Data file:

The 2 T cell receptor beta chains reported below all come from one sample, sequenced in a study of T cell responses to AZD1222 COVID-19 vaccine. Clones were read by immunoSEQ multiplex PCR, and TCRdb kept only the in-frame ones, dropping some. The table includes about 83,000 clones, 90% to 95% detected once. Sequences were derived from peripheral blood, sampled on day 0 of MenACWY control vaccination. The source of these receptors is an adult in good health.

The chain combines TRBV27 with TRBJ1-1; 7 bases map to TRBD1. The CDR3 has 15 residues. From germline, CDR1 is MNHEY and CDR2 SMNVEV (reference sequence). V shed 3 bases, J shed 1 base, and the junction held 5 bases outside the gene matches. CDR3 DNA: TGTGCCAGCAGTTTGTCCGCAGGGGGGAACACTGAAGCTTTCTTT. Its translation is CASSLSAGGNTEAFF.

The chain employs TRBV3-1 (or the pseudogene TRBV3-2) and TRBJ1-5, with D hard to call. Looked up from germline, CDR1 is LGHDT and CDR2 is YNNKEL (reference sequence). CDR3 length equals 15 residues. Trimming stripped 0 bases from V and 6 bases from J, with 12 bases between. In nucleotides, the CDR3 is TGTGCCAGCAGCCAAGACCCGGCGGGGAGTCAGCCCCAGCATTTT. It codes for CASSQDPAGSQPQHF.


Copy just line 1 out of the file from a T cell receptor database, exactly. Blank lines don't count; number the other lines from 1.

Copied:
The 2 T cell receptor beta chains reported below all come from one sample, sequenced in a study of T cell responses to AZD1222 COVID-19 vaccine. Clones were read by immunoSEQ multiplex PCR, and TCRdb kept only the in-frame ones, dropping some. The table includes about 83,000 clones, 90% to 95% detected once. Sequences were derived from peripheral blood, sampled on day 0 of MenACWY control vaccination. The source of these receptors is an adult in good health.